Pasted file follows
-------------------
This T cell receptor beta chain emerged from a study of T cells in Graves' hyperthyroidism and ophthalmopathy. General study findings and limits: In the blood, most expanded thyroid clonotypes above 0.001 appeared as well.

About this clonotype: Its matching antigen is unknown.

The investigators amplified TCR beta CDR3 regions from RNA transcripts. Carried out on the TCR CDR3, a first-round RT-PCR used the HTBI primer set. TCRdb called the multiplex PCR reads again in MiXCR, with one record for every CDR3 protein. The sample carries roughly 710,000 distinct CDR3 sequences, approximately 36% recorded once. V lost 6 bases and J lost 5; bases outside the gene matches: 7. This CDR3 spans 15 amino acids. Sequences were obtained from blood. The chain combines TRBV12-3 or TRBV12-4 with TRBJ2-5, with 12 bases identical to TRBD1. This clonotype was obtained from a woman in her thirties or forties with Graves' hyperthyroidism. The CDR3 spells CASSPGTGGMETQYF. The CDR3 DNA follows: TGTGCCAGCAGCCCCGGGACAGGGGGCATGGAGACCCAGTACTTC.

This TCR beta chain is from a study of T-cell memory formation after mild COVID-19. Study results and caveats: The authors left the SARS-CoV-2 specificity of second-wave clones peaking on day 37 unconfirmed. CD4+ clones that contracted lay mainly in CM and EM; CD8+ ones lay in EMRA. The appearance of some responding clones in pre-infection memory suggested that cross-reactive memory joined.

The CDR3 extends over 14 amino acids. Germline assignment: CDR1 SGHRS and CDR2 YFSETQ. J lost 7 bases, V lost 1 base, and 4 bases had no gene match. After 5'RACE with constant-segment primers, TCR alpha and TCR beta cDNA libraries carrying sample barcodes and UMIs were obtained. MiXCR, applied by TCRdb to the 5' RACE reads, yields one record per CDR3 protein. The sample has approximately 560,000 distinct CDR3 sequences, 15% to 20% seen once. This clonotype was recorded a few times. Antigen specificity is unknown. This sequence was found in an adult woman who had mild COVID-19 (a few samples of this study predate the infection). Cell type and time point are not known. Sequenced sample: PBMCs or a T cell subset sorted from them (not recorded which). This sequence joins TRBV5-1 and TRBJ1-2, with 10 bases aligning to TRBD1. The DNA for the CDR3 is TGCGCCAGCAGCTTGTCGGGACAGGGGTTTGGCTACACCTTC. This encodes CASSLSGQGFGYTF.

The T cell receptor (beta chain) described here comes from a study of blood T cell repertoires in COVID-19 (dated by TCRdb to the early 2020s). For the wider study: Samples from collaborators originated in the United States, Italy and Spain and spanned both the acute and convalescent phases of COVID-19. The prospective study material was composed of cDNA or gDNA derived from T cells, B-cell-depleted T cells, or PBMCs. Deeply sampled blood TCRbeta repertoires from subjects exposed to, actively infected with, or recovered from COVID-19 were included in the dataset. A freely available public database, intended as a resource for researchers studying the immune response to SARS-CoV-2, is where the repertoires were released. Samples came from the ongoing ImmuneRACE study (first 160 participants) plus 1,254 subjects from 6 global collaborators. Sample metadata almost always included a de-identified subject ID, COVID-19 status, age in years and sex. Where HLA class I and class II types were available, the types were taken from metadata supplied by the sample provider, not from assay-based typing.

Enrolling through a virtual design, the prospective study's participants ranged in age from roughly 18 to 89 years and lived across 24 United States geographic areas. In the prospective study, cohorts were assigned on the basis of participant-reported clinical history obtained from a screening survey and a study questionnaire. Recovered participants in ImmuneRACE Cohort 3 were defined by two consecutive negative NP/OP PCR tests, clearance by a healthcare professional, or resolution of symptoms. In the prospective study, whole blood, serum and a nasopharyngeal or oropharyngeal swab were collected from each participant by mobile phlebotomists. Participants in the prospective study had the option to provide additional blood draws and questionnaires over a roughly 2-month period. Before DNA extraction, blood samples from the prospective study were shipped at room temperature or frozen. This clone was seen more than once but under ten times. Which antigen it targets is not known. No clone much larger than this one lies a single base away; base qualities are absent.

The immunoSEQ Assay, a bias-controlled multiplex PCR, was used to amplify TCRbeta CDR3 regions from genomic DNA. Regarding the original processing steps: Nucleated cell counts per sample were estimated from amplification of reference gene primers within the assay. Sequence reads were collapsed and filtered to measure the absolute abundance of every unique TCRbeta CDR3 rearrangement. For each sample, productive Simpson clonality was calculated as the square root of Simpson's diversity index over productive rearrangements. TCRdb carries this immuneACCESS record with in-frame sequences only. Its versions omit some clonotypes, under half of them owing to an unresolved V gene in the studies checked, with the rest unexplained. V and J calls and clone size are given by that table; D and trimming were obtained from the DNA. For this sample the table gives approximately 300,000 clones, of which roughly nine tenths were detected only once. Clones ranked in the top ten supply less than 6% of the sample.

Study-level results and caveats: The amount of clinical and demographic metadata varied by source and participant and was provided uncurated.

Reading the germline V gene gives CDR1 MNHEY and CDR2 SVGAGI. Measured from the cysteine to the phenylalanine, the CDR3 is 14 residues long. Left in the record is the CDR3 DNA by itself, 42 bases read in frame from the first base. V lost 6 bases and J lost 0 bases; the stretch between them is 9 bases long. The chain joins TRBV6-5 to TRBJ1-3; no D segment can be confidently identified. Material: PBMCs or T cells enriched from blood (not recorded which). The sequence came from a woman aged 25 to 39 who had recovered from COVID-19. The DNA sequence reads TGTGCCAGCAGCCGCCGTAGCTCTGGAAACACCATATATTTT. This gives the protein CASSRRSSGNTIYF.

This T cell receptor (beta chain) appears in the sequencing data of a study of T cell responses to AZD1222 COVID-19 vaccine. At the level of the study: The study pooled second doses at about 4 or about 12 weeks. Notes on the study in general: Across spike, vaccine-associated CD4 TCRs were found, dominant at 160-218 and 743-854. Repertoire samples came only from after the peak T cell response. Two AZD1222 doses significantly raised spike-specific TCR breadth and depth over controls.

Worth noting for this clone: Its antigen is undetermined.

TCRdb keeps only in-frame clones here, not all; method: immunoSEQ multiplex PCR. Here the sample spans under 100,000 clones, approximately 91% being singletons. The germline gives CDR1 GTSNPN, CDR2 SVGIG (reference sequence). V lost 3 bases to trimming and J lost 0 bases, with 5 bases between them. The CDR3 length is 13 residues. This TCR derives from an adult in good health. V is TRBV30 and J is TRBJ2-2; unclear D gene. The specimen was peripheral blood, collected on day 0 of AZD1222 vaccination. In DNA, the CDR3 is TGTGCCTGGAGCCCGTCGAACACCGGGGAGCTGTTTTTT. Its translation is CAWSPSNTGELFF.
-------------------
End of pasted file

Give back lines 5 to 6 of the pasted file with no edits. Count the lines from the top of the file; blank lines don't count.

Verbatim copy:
The CDR3 extends over 14 amino acids. Germline assignment: CDR1 SGHRS and CDR2 YFSETQ. J lost 7 bases, V lost 1 base, and 4 bases had no gene match. After 5'RACE with constant-segment primers, TCR alpha and TCR beta cDNA libraries carrying sample barcodes and UMIs were obtained. MiXCR, applied by TCRdb to the 5' RACE reads, yields one record per CDR3 protein. The sample has approximately 560,000 distinct CDR3 sequences, 15% to 20% seen once. This clonotype was recorded a few times. Antigen specificity is unknown. This sequence was found in an adult woman who had mild COVID-19 (a few samples of this study predate the infection). Cell type and time point are not known. Sequenced sample: PBMCs or a T cell subset sorted from them (not recorded which). This sequence joins TRBV5-1 and TRBJ1-2, with 10 bases aligning to TRBD1. The DNA for the CDR3 is TGCGCCAGCAGCTTGTCGGGACAGGGGTTTGGCTACACCTTC. This encodes CASSLSGQGFGYTF.

The T cell receptor (beta chain) described here comes from a study of blood T cell repertoires in COVID-19 (dated by TCRdb to the early 2020s). For the wider study: Samples from collaborators originated in the United States, Italy and Spain and spanned both the acute and convalescent phases of COVID-19. The prospective study material was composed of cDNA or gDNA derived from T cells, B-cell-depleted T cells, or PBMCs. Deeply sampled blood TCRbeta repertoires from subjects exposed to, actively infected with, or recovered from COVID-19 were included in the dataset. A freely available public database, intended as a resource for researchers studying the immune response to SARS-CoV-2, is where the repertoires were released. Samples came from the ongoing ImmuneRACE study (first 160 participants) plus 1,254 subjects from 6 global collaborators. Sample metadata almost always included a de-identified subject ID, COVID-19 status, age in years and sex. Where HLA class I and class II types were available, the types were taken from metadata supplied by the sample provider, not from assay-based typing.